Although “Lost Highway” depicts Williams’ pain and hardships, a jubilance shines through the evening as his indelible songs are interwoven with the portrayal of the lighter moments of his life, such as his days of singing in church, his band’s first paying gig and his acceptance at the Grand Ole Opry.
Puckett as Tee-Tot, who instilled the love of the blues in an admiring young Hank, is himself a singer/songwriter. His long-perfected vocals underscore the movement of the play from Williams’ childhood to fame and beyond. Glen Pfeiffer, Robert Fortier, Dana Bennett and Kenneth Davis bring their musical and dramatic talents to the play as they portray the Drifting Cowboys.
Pfeiffer, a Temple native, was originally a percussionist who attended college on a music scholarship, but has since mastered the guitar, keyboard, bass guitar and upright bass. He has served as the backbone and backbeat of the Tucker Peterson Band since 2007 and lends that same nature in his depiction of “Hoss,” Williams’ bass player and close friend.
Fortier, heads up his own Christian metal group, as well a classic rock cover band and an Ozzy Osbourne tribute band, which has opened shows at the House of Blues in Dallas. Fortier plays the wise-cracking lead guitar player “Burrhead.”
Fiddle and mandolin player Bennett is also a multitalented member of three bands, helped form the Woodbury Opry in the early ‘60s, which later became the Peoria Opry. He portrays the soft-spoken Leon that Williams nicknames “Loudmouth.”
Playing Shag is a man who fell in love with the steel guitar when he first saw iconic Hank Thompson and his Brazos Valley Boys at the state fair in Dallas. Davis went on to become proficient at the instrument, going so far as to open for Marty Stuart, as well as playing in the backup band for Thompson.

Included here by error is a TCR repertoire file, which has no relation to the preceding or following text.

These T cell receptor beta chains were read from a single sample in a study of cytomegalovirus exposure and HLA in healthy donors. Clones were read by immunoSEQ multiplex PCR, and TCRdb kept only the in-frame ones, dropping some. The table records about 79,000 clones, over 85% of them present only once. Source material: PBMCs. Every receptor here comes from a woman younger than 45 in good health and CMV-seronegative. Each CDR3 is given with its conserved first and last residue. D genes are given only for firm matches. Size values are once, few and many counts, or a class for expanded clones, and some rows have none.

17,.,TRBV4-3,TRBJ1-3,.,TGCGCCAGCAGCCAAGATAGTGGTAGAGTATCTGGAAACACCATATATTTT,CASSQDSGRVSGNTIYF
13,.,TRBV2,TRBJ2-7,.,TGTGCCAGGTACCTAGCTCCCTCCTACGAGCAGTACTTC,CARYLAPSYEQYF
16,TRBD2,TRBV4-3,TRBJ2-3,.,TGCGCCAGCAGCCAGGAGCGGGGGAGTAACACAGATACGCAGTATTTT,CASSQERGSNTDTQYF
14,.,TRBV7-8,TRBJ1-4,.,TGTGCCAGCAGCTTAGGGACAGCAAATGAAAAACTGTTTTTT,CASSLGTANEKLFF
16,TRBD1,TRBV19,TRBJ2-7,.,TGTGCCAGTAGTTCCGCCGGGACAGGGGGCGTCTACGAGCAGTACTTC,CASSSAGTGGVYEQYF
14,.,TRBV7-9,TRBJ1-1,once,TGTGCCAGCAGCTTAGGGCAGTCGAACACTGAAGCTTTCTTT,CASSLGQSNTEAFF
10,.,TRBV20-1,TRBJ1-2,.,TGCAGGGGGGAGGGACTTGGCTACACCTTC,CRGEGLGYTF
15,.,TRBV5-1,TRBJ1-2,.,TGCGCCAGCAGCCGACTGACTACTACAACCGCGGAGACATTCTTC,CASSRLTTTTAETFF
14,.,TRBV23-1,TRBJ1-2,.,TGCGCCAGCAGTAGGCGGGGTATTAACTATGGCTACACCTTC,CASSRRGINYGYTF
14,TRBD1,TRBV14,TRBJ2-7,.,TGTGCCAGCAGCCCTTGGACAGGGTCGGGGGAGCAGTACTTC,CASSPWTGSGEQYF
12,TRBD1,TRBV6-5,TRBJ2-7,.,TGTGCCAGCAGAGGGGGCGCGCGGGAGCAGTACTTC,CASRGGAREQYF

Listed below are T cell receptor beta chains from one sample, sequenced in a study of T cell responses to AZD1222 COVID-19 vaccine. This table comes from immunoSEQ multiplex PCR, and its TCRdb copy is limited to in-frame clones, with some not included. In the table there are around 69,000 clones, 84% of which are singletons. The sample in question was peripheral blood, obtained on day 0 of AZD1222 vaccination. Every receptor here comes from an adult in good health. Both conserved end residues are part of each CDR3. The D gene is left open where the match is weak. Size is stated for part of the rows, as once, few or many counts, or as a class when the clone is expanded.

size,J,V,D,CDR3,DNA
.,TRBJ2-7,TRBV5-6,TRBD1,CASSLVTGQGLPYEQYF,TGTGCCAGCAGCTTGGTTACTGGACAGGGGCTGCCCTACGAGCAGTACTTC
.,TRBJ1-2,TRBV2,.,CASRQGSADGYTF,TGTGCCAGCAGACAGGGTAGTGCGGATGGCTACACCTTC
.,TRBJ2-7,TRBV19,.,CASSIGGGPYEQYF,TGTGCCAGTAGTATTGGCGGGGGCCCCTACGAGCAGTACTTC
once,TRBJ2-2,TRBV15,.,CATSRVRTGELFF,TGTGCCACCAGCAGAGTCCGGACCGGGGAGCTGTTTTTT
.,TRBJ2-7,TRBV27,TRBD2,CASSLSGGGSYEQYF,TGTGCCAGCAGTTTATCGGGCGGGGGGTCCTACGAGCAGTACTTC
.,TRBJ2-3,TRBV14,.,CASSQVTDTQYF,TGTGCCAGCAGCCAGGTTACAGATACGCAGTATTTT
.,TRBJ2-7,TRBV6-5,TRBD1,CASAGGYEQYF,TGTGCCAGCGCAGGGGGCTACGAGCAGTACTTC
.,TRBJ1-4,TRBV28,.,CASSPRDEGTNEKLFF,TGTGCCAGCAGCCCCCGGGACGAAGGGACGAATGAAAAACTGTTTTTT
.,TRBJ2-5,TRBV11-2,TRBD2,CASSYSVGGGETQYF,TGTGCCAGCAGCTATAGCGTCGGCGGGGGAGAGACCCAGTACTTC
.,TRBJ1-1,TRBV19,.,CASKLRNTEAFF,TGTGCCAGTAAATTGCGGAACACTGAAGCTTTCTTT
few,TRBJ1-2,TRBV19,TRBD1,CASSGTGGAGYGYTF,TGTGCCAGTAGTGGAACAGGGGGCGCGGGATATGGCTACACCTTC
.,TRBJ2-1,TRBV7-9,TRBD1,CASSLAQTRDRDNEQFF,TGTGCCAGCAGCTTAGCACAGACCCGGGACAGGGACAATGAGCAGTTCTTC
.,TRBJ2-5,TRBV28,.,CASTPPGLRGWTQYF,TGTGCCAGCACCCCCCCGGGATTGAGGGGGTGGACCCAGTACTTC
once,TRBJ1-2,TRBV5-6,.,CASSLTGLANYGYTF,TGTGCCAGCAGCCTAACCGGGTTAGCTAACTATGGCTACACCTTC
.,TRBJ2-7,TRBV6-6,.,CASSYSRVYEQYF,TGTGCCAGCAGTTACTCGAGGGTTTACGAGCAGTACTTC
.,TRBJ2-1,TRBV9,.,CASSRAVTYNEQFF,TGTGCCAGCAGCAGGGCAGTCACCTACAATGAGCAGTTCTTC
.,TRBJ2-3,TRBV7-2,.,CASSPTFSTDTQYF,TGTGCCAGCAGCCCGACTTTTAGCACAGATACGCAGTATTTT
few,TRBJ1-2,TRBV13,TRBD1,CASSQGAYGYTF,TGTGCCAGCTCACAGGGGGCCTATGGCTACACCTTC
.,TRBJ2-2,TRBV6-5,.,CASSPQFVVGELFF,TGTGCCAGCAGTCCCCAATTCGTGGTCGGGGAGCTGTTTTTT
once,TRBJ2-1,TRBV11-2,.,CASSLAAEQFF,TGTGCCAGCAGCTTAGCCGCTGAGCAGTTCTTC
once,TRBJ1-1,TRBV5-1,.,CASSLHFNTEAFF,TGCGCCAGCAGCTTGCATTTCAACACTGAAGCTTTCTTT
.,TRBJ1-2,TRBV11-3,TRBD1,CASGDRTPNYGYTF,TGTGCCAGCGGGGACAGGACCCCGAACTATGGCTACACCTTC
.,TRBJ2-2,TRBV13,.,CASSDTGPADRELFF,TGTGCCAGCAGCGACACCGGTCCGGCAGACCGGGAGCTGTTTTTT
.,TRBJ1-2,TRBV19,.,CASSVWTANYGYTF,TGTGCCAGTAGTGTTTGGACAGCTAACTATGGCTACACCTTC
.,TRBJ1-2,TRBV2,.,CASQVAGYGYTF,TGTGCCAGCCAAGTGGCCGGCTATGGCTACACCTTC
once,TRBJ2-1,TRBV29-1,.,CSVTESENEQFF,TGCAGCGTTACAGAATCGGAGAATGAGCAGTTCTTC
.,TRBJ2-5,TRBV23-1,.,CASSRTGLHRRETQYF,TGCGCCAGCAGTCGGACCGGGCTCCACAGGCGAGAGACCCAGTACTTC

Two actors who have carved a name for themselves at the Bosque Arts Center Tin Building Theatre in Clifton, Walt Lewis and Anne West. fill the roles of the other guiding influences on Williams’ life. Lewis lends a father figure to the play as Hank’s manager, Fred “Pappy” Rose, while West portrays Williams’ mother.
Rounding out the cast are two newcomers, Susan Fortier as Audrey, and Shelley Slayton as the waitress. Fortier plays the ambitious wife and love of Hank’s life. Slayton voices the feelings of many as she listens on her radio and describes what Williams meant to her, thus capturing the essence of what Williams meant to his many adoring fans . . . then and now.
About the Silver Spur Theater: The seven-year-old, professional playhouse is located in the renovated Guest and Sanford Granary & Feed Co. in Salado, a few blocks from the IH-35 Corridor. The Spur delights in reviving a bygone era of family entertainment, offering its trademark blend of live vaudeville acts, live music, plays and classic cinema. Weddings, reunions, business conferences, concerts, field trips, dances, even customized private shows are held in the first class venue, with catering available from the Stagecoach Inn and nearby restaurants.
FOR ADDITIONAL INFORMATION OR INTERVIEWS:
Judi Boston, Assistant Director, firstname.lastname@example.org
Grainger Esch, Executive Dir., Salado Silver Spur Theatre, 254- 947-3456; email@example.com
Preston F. Kirk, APR, Kirk Public Relations, Austin, TX, 830-693-4447; firstname.lastname@example.org